Spring 2021 – Rhododendron luteum

It has certainly been another challenging year for everyone working at The Royal Botanic Garden Edinburgh. However, one positive out of the pandemic is the growing appreciation for our gardens and being out in nature. There is always a ‘plant of interest’ for every month of the year growing in the Living Collection at the Royal Botanic Garden Edinburgh. Kirsty Wilson,   Herbaceous Supervisor, keen photographer and botanical drone pilot, highlights her favourites from over the past twelve months.

The Shell Grotto in the Queen Mother’s Memorial Garden


No winter lasts forever. Here we see Eranthis hyemalis starting to emerge through the snow. They are a welcome sight in late winter and are one of the first to flower in the garden. Aconites need soil that does not dry out. This is why they prefer a location that is sunny in winter but shaded in summer. Under deciduous trees is ideal.

Eranthis hyemalis


Purple Toothwort – Lathraea clandestina. This early spring flowering plant is now becoming more common in cultivation as an attractive and unusual garden specimen. The plant grows best in a shaded woodland where the soil does not dry out and where roots of a likely host are found growing.

Lathraea clandestina


Muscari azureum also known as grape hyacinths are spring flowering bulbs with blue and white flowers that look like tiny bunches of grapes. They are extremely attractive to spring-flying pollinators. For best results grow in moist but well-drained soil in sun or shade.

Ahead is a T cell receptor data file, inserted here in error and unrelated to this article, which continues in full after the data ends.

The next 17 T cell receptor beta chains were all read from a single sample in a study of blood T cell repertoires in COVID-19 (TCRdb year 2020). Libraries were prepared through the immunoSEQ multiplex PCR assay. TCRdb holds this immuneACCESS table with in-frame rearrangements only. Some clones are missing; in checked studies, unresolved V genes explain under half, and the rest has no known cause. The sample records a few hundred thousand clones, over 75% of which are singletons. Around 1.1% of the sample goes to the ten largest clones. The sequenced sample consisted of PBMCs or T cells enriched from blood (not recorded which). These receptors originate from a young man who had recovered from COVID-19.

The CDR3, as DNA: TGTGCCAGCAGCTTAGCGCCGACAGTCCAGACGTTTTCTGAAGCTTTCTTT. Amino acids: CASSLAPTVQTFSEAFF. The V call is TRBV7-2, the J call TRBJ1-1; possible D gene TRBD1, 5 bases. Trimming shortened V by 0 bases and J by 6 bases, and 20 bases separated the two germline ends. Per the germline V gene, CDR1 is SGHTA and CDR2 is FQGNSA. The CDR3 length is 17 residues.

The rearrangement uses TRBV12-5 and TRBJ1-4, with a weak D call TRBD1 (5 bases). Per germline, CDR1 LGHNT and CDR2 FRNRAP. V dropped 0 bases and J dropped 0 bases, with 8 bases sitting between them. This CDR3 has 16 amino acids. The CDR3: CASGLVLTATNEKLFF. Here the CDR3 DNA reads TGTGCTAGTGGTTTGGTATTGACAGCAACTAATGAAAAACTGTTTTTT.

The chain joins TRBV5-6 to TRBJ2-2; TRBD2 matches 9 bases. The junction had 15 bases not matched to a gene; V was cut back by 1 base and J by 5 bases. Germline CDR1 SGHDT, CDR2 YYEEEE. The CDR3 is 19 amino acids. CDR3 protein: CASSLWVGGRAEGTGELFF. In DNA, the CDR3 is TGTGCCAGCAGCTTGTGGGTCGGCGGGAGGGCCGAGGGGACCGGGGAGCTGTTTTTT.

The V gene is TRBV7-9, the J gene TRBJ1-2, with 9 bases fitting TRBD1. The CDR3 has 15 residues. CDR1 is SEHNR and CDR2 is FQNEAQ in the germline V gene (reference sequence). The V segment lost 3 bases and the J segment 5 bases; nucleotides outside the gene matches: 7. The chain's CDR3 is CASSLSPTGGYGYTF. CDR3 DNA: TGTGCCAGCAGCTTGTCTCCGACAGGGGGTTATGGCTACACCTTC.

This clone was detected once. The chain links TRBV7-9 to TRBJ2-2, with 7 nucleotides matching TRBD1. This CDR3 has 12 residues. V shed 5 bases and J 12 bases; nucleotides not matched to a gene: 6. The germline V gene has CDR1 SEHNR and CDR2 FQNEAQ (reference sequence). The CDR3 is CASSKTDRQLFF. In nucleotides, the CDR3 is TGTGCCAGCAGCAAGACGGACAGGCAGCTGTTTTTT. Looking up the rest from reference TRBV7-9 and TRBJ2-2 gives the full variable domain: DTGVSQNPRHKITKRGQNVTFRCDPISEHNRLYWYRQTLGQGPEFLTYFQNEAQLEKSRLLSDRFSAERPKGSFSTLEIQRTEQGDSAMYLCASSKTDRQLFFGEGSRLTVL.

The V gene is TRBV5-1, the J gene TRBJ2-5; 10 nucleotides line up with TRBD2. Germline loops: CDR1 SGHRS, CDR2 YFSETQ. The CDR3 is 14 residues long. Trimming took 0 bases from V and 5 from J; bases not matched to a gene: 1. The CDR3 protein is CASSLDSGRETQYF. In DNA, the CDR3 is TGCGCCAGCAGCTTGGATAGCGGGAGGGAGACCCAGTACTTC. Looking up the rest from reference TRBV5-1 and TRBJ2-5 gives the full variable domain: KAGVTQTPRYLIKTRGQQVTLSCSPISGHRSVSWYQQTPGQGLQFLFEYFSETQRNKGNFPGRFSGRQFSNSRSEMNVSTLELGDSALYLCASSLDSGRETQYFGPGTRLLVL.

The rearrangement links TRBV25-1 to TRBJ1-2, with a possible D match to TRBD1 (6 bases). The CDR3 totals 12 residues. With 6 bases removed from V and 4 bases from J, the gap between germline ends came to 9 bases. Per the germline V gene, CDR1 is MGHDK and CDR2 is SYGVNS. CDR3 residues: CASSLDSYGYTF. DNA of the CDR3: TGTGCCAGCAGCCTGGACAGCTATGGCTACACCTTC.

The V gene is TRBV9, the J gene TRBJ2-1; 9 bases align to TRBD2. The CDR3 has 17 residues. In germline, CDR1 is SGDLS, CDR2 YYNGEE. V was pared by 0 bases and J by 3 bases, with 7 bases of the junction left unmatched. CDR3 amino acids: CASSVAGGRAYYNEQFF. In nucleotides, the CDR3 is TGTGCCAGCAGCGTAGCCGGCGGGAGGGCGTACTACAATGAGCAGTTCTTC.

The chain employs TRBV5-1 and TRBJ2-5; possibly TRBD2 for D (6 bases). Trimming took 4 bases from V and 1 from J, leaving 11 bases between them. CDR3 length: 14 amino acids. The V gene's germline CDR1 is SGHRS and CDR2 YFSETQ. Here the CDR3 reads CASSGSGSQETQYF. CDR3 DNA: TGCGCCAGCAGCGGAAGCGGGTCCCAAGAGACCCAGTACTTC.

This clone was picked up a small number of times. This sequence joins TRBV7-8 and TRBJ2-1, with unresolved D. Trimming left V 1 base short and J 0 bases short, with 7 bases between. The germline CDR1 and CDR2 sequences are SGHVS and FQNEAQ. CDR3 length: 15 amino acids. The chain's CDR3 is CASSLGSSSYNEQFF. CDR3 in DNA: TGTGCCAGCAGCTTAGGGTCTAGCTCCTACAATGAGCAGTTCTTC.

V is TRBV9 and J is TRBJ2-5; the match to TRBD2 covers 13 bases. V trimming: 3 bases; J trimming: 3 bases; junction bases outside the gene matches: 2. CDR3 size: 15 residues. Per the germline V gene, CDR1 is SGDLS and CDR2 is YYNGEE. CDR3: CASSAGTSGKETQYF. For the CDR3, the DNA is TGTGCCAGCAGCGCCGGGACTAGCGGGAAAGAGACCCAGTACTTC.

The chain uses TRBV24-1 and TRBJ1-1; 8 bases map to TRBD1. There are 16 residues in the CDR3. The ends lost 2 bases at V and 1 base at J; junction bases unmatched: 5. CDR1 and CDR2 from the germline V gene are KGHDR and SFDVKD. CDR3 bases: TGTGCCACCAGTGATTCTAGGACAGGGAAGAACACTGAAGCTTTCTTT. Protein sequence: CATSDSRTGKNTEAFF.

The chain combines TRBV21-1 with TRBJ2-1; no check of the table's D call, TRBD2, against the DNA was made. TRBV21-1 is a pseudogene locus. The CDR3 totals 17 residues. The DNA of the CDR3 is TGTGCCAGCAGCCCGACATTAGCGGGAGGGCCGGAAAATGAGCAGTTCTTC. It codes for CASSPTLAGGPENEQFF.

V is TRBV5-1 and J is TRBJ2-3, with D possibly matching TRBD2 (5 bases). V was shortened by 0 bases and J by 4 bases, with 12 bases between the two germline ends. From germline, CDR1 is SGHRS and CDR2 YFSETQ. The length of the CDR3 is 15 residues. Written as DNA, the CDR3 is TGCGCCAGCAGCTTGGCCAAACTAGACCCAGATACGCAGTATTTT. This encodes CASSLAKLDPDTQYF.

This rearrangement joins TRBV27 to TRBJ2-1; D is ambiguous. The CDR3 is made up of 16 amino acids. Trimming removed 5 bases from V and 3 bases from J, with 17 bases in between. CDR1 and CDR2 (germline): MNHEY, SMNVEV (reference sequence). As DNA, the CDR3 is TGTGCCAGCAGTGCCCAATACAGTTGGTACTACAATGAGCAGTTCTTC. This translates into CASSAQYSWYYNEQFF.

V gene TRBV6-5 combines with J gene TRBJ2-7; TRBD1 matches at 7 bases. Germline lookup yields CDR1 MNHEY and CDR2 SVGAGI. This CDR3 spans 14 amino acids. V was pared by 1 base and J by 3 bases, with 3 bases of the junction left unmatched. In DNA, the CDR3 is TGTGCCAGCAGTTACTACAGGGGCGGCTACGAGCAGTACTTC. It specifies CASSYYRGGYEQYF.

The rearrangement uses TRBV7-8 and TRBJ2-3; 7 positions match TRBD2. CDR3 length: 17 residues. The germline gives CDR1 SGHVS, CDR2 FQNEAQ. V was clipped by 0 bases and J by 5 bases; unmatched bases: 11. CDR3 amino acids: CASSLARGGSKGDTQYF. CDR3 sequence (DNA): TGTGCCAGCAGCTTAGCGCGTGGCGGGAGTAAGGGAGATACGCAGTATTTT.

Muscari azureum


Tulipa orphanidea is a truly beautiful tulip, in the deepest scarlet. Rare and unusual, yet easy and reliable to grow. Found in the southeast Balkans, Bulgaria, Greece, Aegean Islands, Crete and western Turkey. Its habitat includes black pine (Pinus nigra) forests, fields and roadsides, at altitudes up to 1,700 m. Despite the popularity of tulips, recent scientific research reveals their wild ancestors will lose their habitat due to climate change.

Tulipa orphanidea


The beautiful dusky pink drooping flowers of Meconopsis x cookei ‘Old Rose’. A cross between two Meconopsis species, quintuplinervia and punicea. They are also very hungry plants and dislike full scorching sun. In the wild Meconopsis grow in nutrient rich soil which is frequently visited by passing yaks. So the plants will benefit from a mulch each year whether that be leaf mould or composted bark. Mulches can be applied in Spring or Autumn but ensure the crown of the plant is not over mulched and the mulch around the plants is roughly 5cm deep. Here at RBGE we like to feed ours with chicken manure pellets and a leaf mould mulch in March each year.

Meconopsis x cookei ‘Old Rose’


Deciduous Azaleas are popular shrubs producing vibrant spring flowers and autumn colour. The name ‘Azalea’ is used informally to cover several groups of Rhododendron species. This aerial drone image shows the Azalea beds at RBGE.  The design of this area displays eight of the original parent species from temperate Asia & North America along with a range of cultivars and hybrids introduced over the last 200 years.

The Azalea beds at RBGE